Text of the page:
James J. Mikulski
Corporate Vice President, Senior Director, Corporate Research Laboratories, Motorola, Inc., Schaumburg, Illinois
- BS, 1955, Fournier Institute of Technology
- MS, 1956, California Institute of Technology
- PhD, 1959, Electrical Engineering, University of Illinois
No individual has had more impact than James Mikulski on today's private cellular and public land mobile radio systems, which represents one of the great engineering achievements of the late 20th century. Having seen very early the potential of cellular technology, he was a major influence in Motorola's decision to enter this business. He invented key components and led the development of the overall system architecture of the DynaTAC Technology embodied in the first widely used hand-held cellular radiotelephone systems, which are now commonplace. Cellular use continues to grow 30% to 50% per year in the United States and many other countries throughout the world. He also led the development of Motorola's pioneering trunked multichannel radio systems, which have revolutionized the private land mobile radio service. In the past two decades, he has contributed to the building of a central corporate research laboratory that has made important contributions not only to Motorola's wireless products and systems but also to numerous national and international standards. Like those visionaries of early times who developed the world's power systems and telephone networks, Mikulski is a person whose pioneering technological contributions have changed our lives.
After graduating, he was a member of the technical staff at M.I.T. Lincoln Laboratory for six years, working in the areas of radar systems and ballistic missile detection. Joining Motorola in 1965, his early assignments were senior technical positions in the Government Electronics Division and in the research laboratory of the Communications Division. Twenty years ago he was part of the group that was assigned to form a Corporate Research Laboratory at Motorola having specific responsibility for the formation of a corporate systems research laboratory. He was an important contributor to the development of the 800-MHz radio spectrum for land mobile and cellular radio systems, to Motorola's proposal for and implementation of portable cellular radiotelephone systems, and to the implementation of trunked radio systems for the specialized mobile radio service in private land mobile radio. He contributed to the development of standards for cellular systems in the United Kingdom and Japan based upon the U.S. standard, which was especially significant in opening the Japanese market to U.S. products. Mikulski was instrumental in Motorola's development of systems and equipment for the European cellular system and in having Motorola's speech compression technology accepted as the standard in that system.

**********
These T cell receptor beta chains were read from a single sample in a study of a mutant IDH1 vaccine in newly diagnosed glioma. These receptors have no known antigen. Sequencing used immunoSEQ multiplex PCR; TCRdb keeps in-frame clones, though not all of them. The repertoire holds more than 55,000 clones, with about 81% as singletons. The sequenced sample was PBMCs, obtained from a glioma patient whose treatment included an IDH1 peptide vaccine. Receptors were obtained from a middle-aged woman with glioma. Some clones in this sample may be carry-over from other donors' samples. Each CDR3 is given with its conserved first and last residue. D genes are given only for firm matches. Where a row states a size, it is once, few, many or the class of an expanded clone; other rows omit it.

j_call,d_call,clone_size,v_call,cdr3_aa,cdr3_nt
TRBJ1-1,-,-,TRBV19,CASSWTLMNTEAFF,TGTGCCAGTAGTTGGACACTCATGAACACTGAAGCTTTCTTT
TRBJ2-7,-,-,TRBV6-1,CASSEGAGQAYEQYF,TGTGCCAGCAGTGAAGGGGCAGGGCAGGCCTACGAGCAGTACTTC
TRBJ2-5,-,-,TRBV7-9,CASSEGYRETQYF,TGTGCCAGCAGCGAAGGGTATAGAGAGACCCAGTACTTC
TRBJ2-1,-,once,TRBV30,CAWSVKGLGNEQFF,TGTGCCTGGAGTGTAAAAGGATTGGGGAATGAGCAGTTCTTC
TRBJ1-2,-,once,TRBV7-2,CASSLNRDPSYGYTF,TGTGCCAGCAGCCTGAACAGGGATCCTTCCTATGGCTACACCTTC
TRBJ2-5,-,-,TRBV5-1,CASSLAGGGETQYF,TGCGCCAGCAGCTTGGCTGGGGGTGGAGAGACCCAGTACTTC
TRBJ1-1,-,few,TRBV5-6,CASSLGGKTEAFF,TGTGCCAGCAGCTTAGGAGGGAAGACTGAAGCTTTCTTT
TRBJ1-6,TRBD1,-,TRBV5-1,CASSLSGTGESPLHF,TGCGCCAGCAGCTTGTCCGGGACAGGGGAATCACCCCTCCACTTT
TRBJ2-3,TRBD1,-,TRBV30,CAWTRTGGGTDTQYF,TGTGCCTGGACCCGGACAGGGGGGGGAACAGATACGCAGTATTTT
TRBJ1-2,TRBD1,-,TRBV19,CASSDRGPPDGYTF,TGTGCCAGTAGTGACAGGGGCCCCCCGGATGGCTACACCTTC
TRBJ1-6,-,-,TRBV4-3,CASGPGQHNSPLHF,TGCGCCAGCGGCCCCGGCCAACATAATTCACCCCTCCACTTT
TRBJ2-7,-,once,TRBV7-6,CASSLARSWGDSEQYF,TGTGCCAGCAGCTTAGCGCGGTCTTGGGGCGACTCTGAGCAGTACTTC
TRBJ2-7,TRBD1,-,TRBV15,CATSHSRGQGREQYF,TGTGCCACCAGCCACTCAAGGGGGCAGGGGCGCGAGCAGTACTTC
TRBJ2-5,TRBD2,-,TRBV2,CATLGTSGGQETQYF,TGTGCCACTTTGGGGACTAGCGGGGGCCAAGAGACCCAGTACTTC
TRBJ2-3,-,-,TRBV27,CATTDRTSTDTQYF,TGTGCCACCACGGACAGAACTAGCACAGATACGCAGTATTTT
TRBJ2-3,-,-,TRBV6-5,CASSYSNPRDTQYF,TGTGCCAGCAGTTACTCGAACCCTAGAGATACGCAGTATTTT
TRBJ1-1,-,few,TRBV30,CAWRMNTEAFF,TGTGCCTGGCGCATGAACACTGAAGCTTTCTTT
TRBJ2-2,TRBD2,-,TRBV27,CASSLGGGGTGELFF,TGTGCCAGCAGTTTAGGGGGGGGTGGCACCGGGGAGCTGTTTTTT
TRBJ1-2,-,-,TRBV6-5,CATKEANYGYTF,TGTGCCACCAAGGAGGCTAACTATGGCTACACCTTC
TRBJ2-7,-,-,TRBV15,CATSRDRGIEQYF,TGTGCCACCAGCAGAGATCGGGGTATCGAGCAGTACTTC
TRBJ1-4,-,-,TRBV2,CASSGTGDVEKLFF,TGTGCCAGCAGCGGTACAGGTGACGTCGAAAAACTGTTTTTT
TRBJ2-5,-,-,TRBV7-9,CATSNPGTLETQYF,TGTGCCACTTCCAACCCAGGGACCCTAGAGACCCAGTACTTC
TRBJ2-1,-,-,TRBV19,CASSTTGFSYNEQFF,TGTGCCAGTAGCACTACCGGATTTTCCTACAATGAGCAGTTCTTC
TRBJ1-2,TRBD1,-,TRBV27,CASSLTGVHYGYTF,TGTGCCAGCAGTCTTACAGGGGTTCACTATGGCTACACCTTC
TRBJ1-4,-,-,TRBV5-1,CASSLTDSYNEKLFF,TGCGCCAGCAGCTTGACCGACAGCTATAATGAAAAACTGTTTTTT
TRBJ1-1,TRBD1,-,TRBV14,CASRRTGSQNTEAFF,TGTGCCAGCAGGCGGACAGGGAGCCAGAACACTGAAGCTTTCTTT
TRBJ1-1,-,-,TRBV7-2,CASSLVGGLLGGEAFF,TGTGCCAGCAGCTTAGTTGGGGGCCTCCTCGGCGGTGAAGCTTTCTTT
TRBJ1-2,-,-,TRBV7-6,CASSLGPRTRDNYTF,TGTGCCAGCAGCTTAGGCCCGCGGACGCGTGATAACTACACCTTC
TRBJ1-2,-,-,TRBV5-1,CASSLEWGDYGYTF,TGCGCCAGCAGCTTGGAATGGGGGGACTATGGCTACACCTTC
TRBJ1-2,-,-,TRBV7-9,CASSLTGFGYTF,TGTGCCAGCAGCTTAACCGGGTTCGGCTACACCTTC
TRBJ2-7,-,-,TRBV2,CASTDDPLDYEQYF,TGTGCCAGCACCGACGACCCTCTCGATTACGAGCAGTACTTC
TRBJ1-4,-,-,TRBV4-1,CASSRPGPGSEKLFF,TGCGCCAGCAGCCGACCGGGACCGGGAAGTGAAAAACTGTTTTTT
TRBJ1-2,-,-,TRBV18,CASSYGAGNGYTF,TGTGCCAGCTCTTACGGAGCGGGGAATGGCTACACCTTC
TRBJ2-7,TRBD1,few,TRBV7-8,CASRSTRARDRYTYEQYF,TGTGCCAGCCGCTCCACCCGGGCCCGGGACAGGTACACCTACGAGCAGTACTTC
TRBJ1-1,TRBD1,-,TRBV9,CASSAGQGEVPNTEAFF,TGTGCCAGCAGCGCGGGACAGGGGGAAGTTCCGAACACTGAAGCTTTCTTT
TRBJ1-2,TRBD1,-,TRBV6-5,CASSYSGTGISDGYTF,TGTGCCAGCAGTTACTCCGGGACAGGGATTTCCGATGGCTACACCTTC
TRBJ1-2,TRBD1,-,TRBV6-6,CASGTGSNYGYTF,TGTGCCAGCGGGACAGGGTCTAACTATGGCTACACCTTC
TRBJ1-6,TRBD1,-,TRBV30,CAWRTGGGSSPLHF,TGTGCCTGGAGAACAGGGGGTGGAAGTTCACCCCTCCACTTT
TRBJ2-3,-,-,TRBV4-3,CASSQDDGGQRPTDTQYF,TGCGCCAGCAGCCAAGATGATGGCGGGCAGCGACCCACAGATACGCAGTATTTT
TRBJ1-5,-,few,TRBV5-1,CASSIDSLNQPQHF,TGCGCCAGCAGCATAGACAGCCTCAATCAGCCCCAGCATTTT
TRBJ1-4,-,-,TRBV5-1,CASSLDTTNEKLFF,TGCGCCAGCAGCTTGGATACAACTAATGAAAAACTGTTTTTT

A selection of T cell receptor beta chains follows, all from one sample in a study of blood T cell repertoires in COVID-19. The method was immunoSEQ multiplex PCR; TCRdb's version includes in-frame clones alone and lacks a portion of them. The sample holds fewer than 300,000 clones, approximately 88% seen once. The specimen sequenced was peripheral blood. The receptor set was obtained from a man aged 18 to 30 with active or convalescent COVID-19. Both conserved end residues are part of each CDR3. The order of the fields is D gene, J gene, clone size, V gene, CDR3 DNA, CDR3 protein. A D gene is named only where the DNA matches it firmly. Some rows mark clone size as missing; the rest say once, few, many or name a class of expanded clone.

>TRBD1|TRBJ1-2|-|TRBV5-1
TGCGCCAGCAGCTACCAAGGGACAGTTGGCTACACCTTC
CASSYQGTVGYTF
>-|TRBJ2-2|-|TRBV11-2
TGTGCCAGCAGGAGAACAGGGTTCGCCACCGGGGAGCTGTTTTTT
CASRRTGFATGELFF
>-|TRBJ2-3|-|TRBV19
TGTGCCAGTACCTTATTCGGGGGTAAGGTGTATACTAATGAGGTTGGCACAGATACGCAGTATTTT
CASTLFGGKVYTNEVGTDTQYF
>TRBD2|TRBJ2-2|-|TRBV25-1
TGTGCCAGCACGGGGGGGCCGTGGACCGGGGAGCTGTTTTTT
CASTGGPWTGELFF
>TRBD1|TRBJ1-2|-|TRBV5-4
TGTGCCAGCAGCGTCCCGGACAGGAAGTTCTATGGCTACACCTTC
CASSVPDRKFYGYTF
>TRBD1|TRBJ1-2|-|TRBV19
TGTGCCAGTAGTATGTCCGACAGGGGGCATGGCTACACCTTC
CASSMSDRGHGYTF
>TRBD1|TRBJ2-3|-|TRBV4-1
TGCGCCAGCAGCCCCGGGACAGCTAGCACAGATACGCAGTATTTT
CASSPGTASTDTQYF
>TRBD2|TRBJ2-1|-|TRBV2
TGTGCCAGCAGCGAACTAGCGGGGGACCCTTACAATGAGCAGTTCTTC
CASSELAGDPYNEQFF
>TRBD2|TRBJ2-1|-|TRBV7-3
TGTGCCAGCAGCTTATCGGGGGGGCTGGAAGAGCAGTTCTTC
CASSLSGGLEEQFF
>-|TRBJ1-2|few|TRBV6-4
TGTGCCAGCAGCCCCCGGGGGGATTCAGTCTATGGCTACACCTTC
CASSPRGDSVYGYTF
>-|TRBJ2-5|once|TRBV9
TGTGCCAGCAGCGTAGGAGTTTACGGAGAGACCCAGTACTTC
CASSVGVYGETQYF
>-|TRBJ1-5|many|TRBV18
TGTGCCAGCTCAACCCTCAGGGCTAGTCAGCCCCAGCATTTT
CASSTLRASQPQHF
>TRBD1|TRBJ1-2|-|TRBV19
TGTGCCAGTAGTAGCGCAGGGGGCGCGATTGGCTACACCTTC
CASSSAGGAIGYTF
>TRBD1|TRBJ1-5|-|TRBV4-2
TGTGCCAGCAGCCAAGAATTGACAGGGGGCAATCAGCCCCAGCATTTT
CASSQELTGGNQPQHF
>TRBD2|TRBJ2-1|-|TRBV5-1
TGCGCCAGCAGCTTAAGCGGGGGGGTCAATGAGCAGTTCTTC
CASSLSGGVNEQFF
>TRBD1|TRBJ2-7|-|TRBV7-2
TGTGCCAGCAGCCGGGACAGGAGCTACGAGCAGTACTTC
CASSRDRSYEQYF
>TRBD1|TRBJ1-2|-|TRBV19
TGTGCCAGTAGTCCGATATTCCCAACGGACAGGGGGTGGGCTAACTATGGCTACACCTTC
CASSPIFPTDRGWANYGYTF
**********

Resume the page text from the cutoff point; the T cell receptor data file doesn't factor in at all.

Now serving Motorola as corporate vice president and senior director, Corporate Research Laboratories, Mikulski is responsible for all Midwest-based corporate research and for the development of new research labs in Sydney, Australia, and Paris, France. Mikulski is a fellow member of the Institute of Electrical and Electronics Engineers, a Dan Noble Fellow of Motorola, and a member of the National Academy of Engineering.
Current as of 1998.